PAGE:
Last night I think I had my first instance of my husband teaching me something about God. People say that this sort of thing happens–your spouse and your children end up teaching you profound things about God without even knowing it.
This is what happened:
My hubby’s been sick with the flu this week. He is feeling better, but I guess he didn’t feel like cooking last night, which was understandable. However, usually he is the one cooking at our house. Growing up, my mom never really taught me how to cook. I can follow recipes, and that’s about it. Before I moved out of the house, I had to beg her to write down some of her recipes for me. I just started cooking for myself about 4 years ago–it was the first time I had a kitchen and no cafeteria food from school. Granted, with my only guinea pig being myself, I wasn’t too picky. What I made would’ve had to been absolutely disgusting for me to not eat it. And as for cooking methods–well, as long as it got cooked, what was the problem? I would plan out my meals for the week, go to the store and get the ingredients needed, and block out half a day or so to get whatever it was actually prepared.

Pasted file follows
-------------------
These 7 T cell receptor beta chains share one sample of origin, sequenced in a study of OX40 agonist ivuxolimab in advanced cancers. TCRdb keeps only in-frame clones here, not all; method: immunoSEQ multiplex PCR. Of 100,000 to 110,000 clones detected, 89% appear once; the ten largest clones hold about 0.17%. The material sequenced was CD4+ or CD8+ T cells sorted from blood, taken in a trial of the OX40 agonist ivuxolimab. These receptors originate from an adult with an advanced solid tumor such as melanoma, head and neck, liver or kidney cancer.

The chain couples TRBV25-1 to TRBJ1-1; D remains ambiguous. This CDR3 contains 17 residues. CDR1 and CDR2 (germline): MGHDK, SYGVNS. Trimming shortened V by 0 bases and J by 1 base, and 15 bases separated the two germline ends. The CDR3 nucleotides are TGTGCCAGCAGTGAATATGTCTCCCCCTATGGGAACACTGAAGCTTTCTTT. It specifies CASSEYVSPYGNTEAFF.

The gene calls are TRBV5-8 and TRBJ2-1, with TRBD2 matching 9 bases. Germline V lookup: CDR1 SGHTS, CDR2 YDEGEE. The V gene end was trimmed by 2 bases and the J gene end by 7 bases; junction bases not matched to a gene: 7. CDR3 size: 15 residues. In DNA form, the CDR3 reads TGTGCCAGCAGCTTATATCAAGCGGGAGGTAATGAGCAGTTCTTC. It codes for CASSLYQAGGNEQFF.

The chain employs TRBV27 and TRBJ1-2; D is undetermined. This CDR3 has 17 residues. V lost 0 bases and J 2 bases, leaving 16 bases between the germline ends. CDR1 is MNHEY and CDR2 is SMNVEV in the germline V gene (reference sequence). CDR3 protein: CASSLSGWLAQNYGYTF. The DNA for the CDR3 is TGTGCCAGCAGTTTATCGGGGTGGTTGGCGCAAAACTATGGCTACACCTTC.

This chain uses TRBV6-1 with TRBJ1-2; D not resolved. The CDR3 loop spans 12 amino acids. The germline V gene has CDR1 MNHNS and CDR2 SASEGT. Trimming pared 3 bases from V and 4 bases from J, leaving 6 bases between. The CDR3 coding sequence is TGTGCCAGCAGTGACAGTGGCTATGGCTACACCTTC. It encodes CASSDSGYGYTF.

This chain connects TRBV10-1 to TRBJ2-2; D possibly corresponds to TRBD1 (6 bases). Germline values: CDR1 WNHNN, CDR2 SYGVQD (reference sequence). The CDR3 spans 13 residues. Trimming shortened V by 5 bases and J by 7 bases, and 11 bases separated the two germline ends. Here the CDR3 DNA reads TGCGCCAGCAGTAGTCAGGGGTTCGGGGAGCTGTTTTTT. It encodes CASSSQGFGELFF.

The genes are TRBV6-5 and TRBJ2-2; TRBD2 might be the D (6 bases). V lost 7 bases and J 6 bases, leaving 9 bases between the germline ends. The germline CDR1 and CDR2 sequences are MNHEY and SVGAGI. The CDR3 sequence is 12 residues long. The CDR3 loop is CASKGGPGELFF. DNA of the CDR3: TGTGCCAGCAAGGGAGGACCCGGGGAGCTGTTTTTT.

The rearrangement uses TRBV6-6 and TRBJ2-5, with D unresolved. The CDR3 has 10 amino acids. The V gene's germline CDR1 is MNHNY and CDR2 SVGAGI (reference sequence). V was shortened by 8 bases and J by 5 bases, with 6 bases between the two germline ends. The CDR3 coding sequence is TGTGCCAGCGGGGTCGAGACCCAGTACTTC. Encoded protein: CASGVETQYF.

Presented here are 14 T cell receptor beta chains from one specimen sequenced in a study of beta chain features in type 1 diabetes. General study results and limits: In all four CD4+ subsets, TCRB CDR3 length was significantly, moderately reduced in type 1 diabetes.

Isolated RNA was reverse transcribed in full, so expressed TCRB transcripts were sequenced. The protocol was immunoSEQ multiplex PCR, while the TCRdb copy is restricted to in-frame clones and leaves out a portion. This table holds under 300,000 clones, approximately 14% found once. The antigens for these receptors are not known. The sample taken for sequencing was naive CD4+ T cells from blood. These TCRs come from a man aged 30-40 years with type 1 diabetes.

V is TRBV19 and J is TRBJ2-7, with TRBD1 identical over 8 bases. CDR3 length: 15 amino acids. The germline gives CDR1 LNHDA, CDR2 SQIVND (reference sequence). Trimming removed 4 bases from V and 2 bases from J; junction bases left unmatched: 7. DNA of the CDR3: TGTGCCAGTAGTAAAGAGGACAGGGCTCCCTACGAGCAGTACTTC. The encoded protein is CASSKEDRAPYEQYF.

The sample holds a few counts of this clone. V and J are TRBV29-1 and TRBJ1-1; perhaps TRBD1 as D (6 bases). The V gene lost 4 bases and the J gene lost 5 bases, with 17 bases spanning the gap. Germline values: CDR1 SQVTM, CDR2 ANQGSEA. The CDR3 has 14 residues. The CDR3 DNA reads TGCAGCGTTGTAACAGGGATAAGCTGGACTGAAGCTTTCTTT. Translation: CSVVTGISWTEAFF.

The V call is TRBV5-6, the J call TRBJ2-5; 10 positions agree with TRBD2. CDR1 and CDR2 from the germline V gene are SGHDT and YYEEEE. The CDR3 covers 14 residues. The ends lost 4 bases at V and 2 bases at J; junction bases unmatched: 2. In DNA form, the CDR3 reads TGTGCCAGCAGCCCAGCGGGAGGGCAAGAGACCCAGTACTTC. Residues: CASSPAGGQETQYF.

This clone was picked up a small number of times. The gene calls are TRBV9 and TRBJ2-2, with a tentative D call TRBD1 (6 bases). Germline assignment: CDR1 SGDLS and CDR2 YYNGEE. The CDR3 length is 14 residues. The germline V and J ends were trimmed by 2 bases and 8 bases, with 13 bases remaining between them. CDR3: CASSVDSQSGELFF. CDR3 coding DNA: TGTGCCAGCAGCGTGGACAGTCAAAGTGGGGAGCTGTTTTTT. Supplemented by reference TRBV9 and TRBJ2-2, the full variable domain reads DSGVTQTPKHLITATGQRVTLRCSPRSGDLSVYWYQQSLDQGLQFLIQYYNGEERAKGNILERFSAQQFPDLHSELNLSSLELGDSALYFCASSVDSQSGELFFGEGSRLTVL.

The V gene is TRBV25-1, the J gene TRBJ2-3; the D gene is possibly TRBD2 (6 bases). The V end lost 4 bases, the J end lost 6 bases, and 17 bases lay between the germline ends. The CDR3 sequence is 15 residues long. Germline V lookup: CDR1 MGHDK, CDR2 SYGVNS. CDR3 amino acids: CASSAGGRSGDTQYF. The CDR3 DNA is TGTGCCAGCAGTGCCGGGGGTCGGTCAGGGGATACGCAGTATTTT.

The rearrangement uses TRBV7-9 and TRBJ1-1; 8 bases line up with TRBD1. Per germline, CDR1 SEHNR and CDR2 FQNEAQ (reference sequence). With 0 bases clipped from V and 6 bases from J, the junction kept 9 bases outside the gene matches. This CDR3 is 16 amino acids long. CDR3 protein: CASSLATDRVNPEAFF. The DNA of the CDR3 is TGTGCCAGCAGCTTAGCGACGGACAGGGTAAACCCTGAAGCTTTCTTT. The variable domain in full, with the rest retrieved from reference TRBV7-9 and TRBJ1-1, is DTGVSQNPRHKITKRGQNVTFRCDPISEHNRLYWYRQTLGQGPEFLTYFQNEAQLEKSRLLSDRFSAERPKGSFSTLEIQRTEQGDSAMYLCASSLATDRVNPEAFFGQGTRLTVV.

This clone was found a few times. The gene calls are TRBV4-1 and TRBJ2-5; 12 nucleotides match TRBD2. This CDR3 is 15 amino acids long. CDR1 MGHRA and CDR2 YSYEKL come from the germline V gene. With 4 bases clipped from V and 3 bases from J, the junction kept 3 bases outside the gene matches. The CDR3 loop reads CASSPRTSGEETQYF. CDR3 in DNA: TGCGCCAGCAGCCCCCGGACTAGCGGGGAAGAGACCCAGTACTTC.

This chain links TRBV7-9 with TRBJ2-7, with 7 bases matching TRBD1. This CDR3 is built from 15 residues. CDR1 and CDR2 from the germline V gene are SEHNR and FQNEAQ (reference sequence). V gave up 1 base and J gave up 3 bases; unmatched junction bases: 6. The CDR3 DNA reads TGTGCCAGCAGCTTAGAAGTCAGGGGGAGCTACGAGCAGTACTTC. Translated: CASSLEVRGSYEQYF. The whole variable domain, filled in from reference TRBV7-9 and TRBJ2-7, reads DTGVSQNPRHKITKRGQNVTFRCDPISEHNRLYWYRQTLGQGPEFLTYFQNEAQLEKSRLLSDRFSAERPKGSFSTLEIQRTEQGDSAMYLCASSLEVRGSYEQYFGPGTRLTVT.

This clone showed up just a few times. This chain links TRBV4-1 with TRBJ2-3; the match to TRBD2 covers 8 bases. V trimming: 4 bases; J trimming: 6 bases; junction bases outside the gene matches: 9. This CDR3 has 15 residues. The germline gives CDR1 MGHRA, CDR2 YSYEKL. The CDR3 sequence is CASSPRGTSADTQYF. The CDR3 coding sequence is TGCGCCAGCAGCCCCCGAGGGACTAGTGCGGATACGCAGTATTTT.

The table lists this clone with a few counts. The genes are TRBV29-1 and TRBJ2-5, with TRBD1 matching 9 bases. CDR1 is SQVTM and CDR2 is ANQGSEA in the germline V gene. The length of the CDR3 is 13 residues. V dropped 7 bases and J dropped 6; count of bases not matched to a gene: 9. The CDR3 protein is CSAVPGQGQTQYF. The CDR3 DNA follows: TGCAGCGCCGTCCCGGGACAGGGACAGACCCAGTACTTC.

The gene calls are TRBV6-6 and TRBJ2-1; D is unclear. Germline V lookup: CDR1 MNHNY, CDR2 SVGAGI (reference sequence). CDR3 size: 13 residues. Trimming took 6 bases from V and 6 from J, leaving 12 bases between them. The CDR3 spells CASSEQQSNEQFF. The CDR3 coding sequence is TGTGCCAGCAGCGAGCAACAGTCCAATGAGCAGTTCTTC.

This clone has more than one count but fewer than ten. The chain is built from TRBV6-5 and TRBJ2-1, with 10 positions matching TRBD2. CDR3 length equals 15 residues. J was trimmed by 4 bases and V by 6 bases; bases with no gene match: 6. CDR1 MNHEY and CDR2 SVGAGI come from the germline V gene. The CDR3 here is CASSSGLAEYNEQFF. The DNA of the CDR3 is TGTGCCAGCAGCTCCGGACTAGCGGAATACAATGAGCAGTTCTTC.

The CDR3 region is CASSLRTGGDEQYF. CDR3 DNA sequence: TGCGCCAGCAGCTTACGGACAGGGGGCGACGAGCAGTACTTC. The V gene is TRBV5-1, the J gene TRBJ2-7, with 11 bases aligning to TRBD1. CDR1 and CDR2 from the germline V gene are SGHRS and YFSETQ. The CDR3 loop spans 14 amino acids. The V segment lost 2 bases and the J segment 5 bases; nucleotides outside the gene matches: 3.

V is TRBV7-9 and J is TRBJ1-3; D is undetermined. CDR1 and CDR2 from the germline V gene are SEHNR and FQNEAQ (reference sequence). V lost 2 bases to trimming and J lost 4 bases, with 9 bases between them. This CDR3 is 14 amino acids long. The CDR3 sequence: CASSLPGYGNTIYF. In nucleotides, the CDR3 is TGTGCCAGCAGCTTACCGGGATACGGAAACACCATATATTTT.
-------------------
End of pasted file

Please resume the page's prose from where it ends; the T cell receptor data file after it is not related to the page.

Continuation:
Contrast this, if you will, to my hubby. I would have no trouble believing that he has been cooking since he was 4 (whether this is actually the case or not, I don’t know). If you’ve ever seen the T.V. show Chuck, there’s a character there called Captain Awesome; as you might guess, he is awesome at everything he does. In some ways, my husband is kinda like that. He’s not perfect, but he has lived decades more experience of life than I have, and he’s only 4 years older than me. He’s worked in preschool, restaurants, nursing homes, you name it. So his cooking skills are far superior to say, mine. He takes pride in his cooking, as he should. Unlike me, he doesn’t need time to plan; he can whip up something on the spot. Did I mention he can bake cakes, too? Like a 15 lb. death-by chocolate cake, or a cheesecake? And he can do piping and roses? Yeah. So, when you put someone like him in a kitchen with someone like me, it doesn’t take long for him to see me butchering something and feel the need to intervene. It wasn’t long into our marriage before the cooking just sort of became his thing. I guess it’s easier to do it right the first time yourself than have to redo stuff with someone else. I always felt bad for screwing up what he was trying to do, so I was pretty relieved for the “way out;”–that could be at least one area where I wouldn’t be a disappointment. He told me that if he ever didn’t feel like cooking, he’d let me know, and I could do it.